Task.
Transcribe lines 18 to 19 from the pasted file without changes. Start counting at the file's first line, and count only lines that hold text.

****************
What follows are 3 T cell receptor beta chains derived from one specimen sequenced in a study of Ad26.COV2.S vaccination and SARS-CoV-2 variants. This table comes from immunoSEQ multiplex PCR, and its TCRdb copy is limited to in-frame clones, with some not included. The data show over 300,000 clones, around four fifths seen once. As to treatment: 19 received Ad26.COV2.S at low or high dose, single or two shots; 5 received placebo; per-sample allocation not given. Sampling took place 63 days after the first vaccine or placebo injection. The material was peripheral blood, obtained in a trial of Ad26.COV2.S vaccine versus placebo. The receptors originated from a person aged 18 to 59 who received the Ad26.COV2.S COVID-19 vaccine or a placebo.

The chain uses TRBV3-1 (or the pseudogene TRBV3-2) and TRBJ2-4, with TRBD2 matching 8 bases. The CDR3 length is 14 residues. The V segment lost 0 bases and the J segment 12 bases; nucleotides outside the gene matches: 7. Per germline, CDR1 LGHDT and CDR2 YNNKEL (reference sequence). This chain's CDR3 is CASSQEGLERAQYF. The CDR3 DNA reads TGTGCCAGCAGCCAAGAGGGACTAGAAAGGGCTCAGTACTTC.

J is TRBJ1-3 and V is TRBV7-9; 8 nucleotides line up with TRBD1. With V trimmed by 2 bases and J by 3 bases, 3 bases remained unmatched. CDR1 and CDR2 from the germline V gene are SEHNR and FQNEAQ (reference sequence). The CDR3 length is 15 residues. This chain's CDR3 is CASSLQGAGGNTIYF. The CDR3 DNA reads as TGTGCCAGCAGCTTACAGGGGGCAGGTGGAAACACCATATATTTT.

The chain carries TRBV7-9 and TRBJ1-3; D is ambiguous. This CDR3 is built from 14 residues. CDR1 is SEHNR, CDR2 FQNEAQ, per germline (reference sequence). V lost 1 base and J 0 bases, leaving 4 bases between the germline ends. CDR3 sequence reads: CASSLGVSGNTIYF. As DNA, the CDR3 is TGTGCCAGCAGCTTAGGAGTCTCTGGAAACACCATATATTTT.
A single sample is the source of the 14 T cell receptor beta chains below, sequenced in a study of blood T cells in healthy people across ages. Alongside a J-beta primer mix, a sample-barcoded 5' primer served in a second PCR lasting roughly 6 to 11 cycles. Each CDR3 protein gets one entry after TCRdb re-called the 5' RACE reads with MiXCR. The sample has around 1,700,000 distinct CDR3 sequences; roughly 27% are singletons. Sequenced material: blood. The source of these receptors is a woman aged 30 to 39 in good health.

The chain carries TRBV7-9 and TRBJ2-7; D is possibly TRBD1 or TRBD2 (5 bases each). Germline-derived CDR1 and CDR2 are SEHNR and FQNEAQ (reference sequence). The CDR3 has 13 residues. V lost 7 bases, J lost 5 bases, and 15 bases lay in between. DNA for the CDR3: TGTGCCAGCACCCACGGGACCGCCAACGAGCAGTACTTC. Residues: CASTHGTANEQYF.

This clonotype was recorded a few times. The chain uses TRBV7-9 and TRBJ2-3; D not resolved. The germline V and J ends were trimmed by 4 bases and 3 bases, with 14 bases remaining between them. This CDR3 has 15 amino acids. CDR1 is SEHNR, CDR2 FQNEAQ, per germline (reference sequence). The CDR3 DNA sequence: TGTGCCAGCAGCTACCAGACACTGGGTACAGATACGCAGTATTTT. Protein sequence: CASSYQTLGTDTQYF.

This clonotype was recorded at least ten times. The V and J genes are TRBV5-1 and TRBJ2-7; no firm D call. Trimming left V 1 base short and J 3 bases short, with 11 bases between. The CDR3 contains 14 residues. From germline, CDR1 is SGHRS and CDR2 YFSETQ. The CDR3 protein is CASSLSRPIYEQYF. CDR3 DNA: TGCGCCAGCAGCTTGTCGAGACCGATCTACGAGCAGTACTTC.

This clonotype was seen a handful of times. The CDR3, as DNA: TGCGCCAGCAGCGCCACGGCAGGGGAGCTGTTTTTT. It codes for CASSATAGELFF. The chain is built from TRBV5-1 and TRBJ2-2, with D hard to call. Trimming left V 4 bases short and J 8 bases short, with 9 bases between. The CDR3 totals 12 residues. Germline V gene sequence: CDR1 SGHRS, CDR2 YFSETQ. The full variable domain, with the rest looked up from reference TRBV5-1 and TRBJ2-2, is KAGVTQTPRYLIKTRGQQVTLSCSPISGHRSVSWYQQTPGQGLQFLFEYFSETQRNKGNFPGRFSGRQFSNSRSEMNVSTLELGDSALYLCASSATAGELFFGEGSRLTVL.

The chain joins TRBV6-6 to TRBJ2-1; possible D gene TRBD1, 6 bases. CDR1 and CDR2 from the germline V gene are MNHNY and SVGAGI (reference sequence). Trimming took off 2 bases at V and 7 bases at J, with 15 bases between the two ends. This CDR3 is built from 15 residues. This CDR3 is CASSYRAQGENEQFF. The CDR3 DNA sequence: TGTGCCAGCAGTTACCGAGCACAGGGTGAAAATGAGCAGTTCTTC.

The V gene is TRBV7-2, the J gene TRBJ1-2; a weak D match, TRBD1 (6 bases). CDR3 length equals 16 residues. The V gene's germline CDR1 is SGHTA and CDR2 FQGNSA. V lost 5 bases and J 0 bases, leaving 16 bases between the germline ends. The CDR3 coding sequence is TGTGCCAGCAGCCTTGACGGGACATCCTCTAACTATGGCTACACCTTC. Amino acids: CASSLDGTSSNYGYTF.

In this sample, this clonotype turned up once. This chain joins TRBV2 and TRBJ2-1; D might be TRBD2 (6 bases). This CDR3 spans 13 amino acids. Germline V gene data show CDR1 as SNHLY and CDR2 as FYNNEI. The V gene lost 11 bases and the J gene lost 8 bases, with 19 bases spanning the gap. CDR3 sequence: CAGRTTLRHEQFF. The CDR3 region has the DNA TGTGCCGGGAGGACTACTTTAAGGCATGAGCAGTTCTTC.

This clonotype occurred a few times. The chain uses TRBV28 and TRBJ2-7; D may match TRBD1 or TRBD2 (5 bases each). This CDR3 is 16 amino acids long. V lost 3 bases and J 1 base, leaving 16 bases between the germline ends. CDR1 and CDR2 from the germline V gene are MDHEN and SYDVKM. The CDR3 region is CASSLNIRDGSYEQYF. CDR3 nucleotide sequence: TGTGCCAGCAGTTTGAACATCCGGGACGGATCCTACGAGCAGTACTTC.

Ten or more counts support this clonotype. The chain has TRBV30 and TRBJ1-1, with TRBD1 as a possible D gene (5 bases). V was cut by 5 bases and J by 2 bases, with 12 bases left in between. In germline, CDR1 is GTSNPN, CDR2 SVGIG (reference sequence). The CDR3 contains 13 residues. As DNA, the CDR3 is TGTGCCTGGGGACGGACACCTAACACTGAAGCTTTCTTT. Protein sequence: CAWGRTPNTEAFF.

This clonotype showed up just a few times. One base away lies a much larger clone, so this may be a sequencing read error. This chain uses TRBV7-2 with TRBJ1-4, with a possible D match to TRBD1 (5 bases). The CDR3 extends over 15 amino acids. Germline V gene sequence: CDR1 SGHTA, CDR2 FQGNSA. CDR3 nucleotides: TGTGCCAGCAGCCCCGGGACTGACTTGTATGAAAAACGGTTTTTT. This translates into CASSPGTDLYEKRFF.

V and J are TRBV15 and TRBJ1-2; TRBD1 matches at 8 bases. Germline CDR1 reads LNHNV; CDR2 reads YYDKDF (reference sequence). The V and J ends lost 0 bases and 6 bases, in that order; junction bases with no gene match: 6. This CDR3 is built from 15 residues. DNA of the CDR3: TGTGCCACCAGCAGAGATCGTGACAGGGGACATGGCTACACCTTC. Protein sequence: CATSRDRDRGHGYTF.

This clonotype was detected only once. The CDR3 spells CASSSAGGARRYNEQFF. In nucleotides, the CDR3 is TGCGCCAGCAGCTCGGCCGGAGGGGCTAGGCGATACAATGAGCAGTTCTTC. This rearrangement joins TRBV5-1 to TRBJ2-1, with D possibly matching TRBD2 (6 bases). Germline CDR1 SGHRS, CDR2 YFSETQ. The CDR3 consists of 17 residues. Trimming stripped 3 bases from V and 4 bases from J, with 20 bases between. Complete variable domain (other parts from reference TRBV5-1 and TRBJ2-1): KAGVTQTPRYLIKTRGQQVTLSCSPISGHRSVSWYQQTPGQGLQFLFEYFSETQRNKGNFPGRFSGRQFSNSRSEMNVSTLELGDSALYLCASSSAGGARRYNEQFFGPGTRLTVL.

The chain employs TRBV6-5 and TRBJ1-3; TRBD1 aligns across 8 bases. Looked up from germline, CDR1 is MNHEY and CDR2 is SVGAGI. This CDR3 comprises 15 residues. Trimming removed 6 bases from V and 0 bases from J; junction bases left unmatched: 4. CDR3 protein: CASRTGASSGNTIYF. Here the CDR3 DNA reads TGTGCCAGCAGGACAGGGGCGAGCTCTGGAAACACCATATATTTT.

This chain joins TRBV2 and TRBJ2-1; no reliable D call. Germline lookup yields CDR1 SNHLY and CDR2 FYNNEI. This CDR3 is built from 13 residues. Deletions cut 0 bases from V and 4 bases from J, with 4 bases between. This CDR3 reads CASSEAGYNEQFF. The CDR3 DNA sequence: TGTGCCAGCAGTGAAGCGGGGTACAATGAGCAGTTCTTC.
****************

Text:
The chain employs TRBV6-5 and TRBJ1-3; TRBD1 aligns across 8 bases. Looked up from germline, CDR1 is MNHEY and CDR2 is SVGAGI. This CDR3 comprises 15 residues. Trimming removed 6 bases from V and 0 bases from J; junction bases left unmatched: 4. CDR3 protein: CASRTGASSGNTIYF. Here the CDR3 DNA reads TGTGCCAGCAGGACAGGGGCGAGCTCTGGAAACACCATATATTTT.

This chain joins TRBV2 and TRBJ2-1; no reliable D call. Germline lookup yields CDR1 SNHLY and CDR2 FYNNEI. This CDR3 is built from 13 residues. Deletions cut 0 bases from V and 4 bases from J, with 4 bases between. This CDR3 reads CASSEAGYNEQFF. The CDR3 DNA sequence: TGTGCCAGCAGTGAAGCGGGGTACAATGAGCAGTTCTTC.